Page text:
16. We unfortunately live on food stamps. Thank G-d where we live it SHOULD be enough… except that we can’t get kosher meat or chalav yisrael dairy locally. There is no store in our state that carries the dairy, so WIC, which would ordinarily be the key to make it all work, isn’t practical for us. Yes it would get us some beans and peanut butter, but it’s a LOT of trips to a distant office.

    Having a larger family definitely helps, as I am able to stock up on things when they are on sale. Far too often though we have to live from the pantry (no fresh fruits or veggies) for the last week or two. I am grateful that there IS food in the pantry though!

  17. As a reference point, the Center for Nutrition Policy and Promotion, part of the U.S. Department of Agriculture, compiles monthly statistics on the average cost of food. These are based on four different pre-defined menu plans: thrifty, low-cost, moderate-cost, and liberal.

    The “thrifty” plan is the cheapest. For a man my age, the May 2012 amount was $38.20; for a woman the same age, it was $36.60.

    The May figures are at http://www.cnpp.usda.gov/Publications/FoodPlans/2012/CostofFoodMay2012.pdf. If you want to see what foods and quantities were used to compute them, there are links to the menu plans at the foot of the page.

    • An addendum: The market basket used in the calculations contains more vegetables, fruit, and milk products than the average American eats, because it’s supposed to represent a nutritious diet (according to USDA guidelines, which are controversial), not a typical diet.

      • Tzipporah says:

        Very interesting Paul! It seems they put a lot of work into trying to come up with a good thrifty diet.

        Unfortunately, not matter how great it looks on paper, the reality is it’s a absolute best-case scenario thrifty-plan option. In reality people don’t all require the same “nutrition” which of course makes it difficult. Some people cannot eat foods which they are allergic to (nuts, dairy, wheat/gluten) which means supplementing with foods of usually higher costs. And many people through out there life have health-related situations which means they must be very careful of their food intake. (Heart problems, food allergies, thyroid disease, cancer, bone density problems… whatever).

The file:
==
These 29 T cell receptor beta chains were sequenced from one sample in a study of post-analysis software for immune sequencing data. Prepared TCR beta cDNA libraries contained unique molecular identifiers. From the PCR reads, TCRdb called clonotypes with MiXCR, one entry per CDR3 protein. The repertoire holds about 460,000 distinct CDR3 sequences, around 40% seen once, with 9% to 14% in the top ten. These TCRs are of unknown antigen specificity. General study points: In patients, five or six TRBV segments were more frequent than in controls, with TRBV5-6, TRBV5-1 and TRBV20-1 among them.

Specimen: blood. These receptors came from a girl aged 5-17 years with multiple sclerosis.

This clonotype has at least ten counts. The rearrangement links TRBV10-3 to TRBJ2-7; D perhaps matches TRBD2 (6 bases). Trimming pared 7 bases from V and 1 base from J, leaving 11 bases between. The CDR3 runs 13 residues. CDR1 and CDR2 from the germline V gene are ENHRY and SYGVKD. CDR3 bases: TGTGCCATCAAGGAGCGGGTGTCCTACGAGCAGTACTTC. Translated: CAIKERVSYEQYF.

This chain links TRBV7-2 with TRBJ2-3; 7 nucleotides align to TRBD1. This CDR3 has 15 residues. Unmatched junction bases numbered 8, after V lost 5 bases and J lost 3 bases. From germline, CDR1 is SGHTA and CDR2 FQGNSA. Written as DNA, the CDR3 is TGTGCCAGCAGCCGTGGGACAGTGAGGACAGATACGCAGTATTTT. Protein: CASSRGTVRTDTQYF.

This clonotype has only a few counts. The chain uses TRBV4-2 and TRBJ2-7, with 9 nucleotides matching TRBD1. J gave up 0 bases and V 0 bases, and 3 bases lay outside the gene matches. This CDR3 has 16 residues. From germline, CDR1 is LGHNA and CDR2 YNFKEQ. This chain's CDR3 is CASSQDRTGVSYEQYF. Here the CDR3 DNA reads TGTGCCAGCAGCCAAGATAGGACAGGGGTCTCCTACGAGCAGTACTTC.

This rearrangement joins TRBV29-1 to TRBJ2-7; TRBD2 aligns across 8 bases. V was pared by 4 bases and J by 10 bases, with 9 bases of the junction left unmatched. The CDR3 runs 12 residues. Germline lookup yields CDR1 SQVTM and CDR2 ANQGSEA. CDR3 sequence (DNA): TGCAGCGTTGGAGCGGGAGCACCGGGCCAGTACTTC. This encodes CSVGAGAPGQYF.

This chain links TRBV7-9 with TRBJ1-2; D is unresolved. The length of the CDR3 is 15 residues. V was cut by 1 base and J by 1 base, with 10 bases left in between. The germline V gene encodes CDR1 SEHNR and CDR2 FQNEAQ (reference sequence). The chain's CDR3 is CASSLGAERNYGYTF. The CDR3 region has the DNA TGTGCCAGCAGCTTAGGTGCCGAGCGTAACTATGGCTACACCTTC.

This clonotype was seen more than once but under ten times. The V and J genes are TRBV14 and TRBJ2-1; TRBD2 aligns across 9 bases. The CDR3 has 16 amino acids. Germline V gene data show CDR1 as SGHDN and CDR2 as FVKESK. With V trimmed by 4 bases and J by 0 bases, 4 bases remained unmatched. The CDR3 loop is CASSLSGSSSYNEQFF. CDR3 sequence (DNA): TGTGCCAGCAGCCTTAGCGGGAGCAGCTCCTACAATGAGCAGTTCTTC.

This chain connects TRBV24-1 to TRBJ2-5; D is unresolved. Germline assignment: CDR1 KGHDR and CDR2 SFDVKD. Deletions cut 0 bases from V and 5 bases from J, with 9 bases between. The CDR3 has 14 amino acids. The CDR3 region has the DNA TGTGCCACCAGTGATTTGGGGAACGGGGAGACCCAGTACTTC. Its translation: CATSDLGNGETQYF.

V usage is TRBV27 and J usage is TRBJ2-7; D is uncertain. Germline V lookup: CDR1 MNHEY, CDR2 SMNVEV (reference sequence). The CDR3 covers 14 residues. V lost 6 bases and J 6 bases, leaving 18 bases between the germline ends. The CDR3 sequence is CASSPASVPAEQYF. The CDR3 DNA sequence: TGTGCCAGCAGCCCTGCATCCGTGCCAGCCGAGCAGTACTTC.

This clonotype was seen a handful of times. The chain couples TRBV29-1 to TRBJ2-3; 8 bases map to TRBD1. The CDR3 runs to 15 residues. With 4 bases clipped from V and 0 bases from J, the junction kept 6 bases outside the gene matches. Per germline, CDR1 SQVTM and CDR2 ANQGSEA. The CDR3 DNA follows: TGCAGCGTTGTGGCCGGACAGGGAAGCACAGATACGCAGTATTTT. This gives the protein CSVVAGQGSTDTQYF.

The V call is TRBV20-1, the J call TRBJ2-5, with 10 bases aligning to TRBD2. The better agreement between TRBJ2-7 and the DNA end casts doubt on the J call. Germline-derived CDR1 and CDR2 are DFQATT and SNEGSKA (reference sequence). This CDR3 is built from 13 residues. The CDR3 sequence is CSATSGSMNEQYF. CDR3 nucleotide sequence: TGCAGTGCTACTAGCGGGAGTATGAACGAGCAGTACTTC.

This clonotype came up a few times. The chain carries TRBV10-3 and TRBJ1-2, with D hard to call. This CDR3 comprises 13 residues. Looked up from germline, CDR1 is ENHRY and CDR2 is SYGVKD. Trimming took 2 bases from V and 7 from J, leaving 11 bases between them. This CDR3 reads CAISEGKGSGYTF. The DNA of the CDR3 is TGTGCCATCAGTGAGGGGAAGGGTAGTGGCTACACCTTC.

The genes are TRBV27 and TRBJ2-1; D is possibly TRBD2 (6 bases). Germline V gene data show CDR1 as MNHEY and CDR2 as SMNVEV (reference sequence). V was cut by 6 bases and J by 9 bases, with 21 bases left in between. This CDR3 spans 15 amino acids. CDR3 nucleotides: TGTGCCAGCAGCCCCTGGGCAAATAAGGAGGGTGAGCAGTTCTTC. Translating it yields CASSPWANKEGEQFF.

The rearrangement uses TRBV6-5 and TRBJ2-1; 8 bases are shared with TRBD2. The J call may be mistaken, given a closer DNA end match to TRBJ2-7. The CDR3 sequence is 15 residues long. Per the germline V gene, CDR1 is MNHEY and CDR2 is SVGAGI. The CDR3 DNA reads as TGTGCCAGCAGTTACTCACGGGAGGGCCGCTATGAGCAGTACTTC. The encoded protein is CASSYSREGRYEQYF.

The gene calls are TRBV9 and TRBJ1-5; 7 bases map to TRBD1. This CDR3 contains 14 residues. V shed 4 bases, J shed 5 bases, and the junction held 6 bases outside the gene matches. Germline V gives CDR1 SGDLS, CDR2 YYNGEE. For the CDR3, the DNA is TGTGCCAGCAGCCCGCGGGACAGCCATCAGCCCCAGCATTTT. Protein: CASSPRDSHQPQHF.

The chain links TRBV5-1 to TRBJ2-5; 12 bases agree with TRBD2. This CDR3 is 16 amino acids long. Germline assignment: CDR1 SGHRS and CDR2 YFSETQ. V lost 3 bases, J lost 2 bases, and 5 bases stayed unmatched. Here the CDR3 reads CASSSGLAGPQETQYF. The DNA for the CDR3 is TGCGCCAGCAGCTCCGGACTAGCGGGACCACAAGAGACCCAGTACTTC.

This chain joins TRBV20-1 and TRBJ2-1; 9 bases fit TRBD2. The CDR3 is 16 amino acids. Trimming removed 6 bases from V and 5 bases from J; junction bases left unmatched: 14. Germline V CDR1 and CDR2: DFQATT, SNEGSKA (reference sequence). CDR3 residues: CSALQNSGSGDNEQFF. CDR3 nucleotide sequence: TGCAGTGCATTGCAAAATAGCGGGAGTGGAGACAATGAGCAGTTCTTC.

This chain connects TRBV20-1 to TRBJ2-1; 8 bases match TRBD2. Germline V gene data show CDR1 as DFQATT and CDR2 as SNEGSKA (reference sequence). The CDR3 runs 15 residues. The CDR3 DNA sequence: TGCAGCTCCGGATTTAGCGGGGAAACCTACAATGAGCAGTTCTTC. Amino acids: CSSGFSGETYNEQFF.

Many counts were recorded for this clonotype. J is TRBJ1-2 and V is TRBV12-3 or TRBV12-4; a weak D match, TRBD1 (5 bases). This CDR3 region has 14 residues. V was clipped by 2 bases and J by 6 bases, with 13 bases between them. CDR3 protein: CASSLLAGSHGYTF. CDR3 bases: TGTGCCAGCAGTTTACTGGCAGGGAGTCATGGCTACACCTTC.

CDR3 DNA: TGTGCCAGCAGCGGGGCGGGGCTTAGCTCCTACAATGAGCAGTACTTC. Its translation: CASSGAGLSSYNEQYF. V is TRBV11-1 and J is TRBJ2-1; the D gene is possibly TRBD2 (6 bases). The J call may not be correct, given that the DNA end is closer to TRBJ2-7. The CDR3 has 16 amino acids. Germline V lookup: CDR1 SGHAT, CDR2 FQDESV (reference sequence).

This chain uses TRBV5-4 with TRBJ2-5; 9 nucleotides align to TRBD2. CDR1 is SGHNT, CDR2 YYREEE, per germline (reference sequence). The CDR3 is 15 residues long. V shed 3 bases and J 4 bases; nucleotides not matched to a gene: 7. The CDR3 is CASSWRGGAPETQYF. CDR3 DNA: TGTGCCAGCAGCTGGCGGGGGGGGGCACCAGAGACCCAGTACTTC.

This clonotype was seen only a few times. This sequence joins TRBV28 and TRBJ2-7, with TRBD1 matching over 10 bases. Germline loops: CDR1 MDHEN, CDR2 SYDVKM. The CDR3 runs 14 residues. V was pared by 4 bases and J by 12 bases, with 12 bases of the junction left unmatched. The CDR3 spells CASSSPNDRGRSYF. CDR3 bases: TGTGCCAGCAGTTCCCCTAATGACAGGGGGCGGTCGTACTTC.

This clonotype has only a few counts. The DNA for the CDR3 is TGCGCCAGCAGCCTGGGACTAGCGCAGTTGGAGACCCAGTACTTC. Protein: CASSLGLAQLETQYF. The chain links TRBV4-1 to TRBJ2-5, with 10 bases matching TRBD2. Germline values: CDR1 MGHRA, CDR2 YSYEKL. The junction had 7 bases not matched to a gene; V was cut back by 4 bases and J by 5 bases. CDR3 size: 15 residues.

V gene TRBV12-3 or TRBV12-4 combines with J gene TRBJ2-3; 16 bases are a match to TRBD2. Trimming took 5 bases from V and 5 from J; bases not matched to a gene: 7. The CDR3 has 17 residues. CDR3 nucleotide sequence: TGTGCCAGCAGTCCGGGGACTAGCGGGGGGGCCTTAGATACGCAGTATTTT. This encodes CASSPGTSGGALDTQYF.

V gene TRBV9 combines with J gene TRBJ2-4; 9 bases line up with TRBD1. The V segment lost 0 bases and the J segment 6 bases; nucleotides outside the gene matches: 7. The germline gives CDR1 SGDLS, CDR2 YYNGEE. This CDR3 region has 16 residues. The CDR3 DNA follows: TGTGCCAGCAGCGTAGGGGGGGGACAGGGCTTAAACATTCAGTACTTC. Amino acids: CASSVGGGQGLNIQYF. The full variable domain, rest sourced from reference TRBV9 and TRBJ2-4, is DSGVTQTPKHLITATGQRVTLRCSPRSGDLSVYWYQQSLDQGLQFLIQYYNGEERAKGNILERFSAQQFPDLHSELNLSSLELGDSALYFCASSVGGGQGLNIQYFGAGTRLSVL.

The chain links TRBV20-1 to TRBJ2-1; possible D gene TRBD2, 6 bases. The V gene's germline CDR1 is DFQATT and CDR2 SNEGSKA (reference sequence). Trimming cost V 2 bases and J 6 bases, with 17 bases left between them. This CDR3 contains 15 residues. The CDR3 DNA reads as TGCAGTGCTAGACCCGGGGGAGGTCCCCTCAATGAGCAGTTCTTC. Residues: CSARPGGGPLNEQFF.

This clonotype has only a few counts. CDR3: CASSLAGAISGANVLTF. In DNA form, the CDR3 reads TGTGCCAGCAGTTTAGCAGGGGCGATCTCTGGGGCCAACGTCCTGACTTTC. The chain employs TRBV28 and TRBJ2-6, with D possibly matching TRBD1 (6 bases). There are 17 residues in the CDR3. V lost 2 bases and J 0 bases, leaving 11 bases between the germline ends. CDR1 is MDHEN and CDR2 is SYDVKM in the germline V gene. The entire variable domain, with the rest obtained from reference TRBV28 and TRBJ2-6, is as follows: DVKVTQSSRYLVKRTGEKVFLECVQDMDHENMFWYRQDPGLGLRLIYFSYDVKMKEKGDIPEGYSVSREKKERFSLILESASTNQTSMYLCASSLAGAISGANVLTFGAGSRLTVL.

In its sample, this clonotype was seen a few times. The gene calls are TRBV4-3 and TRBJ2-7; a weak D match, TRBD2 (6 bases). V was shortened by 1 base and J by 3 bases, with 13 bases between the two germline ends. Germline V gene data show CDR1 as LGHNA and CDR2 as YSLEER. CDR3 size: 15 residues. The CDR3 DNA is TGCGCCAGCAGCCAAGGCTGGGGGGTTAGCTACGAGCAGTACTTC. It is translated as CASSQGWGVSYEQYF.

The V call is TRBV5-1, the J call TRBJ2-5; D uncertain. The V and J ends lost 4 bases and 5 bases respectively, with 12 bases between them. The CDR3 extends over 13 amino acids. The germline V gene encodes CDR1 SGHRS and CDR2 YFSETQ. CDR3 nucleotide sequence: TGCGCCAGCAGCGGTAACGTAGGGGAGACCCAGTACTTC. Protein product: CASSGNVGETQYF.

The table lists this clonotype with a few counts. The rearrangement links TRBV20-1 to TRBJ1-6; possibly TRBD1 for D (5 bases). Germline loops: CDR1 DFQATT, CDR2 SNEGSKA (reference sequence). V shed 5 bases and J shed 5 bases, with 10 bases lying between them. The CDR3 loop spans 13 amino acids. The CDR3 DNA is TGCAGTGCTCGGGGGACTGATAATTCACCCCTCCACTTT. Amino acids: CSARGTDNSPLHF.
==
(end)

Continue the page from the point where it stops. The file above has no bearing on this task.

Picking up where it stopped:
The government tends to put things into best case scenarios which of course is understandable from that point of view. It’s the only way to apply a mathematical formula. And it would be terrific if say all the poverty-stricken people on the planet could manage to be very healthy for the duration of their lives. Of course, as we all know, the income you have is often correlated the health treatment (preventative and curative) one can receive–meaning that by and large there are more starving sick people than starving well people.

        I think it serves people well to realize that A) obviously this is a good starting place. You have to start somewhere in analyzing the best for the most people to get the maximum benefits spread through out. and B) just because there is a formula that fits when you apply statistically to an average, doesn’t mean it will actually work unless you can manage factoring all costs.